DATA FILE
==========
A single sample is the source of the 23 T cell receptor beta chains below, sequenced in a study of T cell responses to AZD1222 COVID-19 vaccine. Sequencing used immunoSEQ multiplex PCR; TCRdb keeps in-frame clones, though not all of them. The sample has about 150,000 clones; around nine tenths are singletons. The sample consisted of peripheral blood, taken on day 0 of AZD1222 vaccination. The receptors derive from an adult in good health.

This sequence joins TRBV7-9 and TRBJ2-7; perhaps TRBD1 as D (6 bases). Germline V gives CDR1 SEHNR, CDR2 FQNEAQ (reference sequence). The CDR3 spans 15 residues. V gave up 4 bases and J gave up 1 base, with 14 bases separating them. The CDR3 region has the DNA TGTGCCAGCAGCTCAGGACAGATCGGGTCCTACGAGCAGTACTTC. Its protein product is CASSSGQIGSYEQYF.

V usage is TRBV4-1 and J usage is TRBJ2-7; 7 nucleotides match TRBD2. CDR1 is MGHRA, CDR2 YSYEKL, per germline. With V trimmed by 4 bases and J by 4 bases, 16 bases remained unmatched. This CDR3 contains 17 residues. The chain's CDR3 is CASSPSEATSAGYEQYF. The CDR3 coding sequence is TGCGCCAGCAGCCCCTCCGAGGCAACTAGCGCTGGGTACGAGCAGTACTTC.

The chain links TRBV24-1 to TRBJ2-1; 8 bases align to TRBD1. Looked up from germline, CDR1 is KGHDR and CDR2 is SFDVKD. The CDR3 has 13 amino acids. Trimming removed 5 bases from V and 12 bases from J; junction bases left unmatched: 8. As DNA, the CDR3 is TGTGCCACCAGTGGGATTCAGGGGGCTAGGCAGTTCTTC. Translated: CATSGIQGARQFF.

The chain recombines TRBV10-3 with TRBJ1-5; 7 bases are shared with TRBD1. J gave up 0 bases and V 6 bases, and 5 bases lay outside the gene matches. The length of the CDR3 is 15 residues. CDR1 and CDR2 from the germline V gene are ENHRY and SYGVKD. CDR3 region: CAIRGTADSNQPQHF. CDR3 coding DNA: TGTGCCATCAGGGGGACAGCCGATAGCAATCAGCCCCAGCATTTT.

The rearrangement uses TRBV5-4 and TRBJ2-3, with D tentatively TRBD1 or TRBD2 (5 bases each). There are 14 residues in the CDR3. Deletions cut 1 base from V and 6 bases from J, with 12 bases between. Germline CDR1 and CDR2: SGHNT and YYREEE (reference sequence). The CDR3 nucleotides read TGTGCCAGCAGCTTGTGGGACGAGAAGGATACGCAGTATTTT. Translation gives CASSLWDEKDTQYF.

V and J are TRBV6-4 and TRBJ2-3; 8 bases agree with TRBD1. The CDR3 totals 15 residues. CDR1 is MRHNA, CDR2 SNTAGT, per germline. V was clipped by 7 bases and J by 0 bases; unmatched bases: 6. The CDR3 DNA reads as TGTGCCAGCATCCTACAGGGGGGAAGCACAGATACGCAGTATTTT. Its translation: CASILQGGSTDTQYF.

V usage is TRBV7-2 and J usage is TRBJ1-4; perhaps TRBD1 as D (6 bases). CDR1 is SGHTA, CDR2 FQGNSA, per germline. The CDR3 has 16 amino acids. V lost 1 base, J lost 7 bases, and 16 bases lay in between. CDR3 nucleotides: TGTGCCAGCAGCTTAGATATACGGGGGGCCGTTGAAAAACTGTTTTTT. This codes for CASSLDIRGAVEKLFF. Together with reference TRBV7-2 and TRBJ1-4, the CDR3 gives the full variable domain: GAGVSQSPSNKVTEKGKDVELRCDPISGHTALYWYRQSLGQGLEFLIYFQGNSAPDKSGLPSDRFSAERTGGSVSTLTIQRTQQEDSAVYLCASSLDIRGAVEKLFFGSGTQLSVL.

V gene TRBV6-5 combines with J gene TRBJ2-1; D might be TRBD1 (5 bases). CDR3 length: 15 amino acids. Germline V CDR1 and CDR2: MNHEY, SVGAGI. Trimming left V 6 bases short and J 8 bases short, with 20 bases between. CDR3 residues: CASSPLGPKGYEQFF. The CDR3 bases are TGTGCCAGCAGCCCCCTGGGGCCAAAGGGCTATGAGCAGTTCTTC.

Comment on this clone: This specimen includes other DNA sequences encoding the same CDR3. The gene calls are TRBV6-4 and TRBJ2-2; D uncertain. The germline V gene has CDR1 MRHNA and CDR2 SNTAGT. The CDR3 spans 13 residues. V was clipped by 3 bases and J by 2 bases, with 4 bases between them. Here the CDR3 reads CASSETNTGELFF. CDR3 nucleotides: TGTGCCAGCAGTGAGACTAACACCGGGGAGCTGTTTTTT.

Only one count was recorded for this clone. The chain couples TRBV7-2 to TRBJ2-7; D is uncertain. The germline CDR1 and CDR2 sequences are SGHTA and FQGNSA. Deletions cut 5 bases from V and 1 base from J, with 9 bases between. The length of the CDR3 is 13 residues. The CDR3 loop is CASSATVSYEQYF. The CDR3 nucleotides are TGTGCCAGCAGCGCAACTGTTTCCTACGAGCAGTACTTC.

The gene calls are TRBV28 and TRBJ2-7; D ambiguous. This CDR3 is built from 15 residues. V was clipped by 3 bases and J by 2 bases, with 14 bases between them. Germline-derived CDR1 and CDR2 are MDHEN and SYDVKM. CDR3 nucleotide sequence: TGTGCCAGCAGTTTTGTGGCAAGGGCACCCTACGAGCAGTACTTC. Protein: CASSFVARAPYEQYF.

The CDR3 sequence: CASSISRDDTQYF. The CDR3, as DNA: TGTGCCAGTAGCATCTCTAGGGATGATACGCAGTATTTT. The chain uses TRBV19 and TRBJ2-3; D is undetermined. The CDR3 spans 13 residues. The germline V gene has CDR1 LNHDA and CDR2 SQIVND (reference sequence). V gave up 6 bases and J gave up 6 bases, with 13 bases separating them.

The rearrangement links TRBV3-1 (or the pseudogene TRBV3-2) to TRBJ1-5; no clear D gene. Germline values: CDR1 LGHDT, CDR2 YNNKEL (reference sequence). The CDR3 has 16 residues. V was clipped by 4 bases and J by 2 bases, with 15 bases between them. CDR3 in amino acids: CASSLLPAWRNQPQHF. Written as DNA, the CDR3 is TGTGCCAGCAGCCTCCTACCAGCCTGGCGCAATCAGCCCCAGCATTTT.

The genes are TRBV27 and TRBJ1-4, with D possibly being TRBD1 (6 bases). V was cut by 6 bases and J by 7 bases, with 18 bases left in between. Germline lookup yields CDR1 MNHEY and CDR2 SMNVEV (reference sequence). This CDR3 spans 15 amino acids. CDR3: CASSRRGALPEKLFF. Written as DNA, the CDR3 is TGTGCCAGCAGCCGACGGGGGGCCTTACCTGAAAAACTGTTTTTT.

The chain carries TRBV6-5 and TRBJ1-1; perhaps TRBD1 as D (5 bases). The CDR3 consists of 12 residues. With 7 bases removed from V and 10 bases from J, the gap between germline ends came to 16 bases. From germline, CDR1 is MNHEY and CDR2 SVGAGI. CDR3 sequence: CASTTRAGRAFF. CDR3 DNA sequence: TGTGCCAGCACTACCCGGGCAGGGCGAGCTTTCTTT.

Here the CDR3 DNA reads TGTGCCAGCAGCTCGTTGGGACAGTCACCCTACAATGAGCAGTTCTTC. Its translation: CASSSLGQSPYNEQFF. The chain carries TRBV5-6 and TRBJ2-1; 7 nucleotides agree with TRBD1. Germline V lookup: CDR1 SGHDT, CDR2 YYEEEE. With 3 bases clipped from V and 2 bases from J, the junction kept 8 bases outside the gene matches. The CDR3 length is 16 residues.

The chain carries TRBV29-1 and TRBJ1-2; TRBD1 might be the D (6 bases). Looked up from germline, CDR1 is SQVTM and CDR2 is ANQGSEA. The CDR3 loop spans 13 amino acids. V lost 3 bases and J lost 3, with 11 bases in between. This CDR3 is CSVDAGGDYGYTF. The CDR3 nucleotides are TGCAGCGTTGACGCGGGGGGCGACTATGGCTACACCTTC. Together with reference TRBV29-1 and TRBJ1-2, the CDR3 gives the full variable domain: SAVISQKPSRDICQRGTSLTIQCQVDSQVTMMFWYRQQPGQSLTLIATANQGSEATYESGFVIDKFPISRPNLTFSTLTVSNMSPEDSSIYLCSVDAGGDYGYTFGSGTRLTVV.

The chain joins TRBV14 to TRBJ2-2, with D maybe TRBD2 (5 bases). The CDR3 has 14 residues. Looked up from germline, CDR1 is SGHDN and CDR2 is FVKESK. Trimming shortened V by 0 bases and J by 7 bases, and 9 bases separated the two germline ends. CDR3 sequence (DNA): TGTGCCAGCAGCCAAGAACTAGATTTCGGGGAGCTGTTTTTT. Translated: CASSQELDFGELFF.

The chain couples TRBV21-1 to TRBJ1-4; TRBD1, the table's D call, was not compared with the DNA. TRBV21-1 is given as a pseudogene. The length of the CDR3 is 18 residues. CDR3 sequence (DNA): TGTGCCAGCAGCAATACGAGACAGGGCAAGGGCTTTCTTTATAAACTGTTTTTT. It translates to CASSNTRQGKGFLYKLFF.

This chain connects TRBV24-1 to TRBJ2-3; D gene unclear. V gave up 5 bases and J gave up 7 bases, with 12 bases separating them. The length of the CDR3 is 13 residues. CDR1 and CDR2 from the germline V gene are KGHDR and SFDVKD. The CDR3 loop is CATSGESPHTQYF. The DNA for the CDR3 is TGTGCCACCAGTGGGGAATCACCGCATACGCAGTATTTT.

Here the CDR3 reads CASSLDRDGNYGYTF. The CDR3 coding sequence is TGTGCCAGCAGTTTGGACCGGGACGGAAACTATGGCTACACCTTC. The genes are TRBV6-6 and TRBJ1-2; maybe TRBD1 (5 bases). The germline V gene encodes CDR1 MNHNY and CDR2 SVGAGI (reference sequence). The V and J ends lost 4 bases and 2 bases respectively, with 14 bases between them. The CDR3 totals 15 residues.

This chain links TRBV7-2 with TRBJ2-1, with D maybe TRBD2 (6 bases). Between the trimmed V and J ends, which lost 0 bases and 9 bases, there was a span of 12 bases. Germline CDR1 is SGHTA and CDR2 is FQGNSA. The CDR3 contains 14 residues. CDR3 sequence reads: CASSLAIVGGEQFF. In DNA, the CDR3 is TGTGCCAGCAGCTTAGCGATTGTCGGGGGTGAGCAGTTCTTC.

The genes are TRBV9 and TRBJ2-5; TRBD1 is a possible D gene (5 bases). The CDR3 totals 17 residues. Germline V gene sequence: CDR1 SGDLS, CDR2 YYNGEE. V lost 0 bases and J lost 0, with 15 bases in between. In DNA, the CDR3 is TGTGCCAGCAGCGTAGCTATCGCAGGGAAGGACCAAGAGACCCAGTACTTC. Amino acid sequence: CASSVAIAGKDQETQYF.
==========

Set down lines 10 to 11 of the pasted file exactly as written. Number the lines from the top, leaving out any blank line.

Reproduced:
Comment on this clone: This specimen includes other DNA sequences encoding the same CDR3. The gene calls are TRBV6-4 and TRBJ2-2; D uncertain. The germline V gene has CDR1 MRHNA and CDR2 SNTAGT. The CDR3 spans 13 residues. V was clipped by 3 bases and J by 2 bases, with 4 bases between them. Here the CDR3 reads CASSETNTGELFF. CDR3 nucleotides: TGTGCCAGCAGTGAGACTAACACCGGGGAGCTGTTTTTT.

Only one count was recorded for this clone. The chain couples TRBV7-2 to TRBJ2-7; D is uncertain. The germline CDR1 and CDR2 sequences are SGHTA and FQGNSA. Deletions cut 5 bases from V and 1 base from J, with 9 bases between. The length of the CDR3 is 13 residues. The CDR3 loop is CASSATVSYEQYF. The CDR3 nucleotides are TGTGCCAGCAGCGCAACTGTTTCCTACGAGCAGTACTTC.